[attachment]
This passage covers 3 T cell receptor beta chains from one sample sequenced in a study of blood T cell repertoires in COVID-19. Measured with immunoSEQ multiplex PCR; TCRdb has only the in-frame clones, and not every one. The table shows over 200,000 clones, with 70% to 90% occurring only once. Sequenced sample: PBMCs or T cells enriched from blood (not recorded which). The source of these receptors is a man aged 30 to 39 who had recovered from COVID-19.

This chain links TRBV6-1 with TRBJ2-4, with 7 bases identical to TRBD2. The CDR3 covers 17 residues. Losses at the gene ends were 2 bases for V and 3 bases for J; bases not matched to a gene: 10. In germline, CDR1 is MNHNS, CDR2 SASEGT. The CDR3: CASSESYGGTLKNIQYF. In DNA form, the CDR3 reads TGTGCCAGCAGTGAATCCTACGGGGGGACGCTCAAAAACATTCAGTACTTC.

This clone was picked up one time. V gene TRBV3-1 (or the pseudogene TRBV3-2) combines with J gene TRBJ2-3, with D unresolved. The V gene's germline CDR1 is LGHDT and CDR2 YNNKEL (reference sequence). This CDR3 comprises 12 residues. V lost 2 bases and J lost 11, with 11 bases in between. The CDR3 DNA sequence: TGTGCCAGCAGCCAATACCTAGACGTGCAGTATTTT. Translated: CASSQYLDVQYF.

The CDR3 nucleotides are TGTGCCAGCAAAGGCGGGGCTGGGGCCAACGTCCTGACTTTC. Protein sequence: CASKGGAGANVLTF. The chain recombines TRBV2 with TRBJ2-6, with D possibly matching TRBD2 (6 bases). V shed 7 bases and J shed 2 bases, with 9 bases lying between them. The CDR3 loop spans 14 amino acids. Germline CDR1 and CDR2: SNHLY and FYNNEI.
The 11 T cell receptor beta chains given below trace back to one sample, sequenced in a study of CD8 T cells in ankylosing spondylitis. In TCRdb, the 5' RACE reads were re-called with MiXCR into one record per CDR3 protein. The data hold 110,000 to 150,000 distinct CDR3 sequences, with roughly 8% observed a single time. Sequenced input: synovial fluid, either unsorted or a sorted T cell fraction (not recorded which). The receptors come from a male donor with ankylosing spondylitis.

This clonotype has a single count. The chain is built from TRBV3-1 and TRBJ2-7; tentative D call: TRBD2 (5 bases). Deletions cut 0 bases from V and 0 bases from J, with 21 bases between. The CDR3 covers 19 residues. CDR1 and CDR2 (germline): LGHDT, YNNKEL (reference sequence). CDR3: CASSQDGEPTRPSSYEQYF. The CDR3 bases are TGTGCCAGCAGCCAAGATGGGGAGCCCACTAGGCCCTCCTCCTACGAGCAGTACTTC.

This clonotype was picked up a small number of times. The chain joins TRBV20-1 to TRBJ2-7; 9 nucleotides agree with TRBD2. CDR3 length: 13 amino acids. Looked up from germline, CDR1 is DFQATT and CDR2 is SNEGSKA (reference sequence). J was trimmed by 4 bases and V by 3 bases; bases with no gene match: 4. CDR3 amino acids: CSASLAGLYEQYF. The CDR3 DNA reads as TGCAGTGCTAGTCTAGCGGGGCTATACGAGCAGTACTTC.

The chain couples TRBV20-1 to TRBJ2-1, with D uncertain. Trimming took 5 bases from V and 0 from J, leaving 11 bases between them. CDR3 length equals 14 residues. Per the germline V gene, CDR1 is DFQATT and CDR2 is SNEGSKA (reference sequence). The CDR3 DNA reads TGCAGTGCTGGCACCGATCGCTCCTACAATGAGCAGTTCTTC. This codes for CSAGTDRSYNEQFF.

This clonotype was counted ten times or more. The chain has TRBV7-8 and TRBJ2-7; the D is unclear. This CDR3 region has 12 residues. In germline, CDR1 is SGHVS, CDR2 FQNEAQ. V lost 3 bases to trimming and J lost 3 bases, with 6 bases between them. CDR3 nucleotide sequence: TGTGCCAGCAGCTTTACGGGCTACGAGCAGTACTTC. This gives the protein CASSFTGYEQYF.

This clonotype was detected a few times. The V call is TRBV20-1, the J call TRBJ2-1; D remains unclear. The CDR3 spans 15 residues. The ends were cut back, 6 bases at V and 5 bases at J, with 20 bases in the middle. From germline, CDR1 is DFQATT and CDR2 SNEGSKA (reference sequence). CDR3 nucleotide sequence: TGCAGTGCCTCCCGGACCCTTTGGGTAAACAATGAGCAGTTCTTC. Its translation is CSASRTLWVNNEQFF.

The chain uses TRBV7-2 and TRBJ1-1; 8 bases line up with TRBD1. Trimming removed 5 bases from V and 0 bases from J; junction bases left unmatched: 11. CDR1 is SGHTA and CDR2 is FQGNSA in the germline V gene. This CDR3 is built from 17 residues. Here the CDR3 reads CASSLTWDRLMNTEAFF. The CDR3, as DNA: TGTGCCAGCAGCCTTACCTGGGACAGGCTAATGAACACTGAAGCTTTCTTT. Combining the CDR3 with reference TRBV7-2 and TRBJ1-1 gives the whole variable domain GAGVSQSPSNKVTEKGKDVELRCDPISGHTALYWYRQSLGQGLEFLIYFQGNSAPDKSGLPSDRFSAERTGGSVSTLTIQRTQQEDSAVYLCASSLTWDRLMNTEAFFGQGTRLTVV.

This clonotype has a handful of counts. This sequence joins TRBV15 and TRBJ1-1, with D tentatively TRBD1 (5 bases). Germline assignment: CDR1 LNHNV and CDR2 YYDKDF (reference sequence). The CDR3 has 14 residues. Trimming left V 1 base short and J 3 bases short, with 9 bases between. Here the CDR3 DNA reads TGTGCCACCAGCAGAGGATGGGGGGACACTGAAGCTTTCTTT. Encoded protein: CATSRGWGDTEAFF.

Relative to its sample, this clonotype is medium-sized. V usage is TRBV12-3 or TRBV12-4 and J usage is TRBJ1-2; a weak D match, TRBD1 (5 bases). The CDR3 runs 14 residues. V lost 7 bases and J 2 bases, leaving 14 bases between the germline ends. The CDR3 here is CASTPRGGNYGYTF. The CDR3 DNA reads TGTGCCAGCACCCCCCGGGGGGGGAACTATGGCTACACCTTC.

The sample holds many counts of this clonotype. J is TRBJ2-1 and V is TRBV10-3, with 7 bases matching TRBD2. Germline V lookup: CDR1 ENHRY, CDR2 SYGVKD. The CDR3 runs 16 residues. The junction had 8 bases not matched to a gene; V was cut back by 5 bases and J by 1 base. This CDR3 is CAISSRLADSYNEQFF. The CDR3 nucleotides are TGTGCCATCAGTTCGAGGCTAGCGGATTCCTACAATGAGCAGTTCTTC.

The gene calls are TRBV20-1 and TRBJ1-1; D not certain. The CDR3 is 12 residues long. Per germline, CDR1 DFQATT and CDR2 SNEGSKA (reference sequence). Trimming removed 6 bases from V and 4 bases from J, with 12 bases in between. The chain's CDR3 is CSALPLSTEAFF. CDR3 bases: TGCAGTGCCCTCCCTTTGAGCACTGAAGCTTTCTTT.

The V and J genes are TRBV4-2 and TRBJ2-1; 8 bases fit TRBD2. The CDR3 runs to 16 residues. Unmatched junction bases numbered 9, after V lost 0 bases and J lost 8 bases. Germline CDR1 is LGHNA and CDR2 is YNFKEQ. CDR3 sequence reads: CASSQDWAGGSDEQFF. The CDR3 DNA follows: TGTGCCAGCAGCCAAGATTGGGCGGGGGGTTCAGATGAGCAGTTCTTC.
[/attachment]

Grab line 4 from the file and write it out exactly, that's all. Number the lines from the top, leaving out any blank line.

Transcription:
The CDR3 nucleotides are TGTGCCAGCAAAGGCGGGGCTGGGGCCAACGTCCTGACTTTC. Protein sequence: CASKGGAGANVLTF. The chain recombines TRBV2 with TRBJ2-6, with D possibly matching TRBD2 (6 bases). V shed 7 bases and J shed 2 bases, with 9 bases lying between them. The CDR3 loop spans 14 amino acids. Germline CDR1 and CDR2: SNHLY and FYNNEI.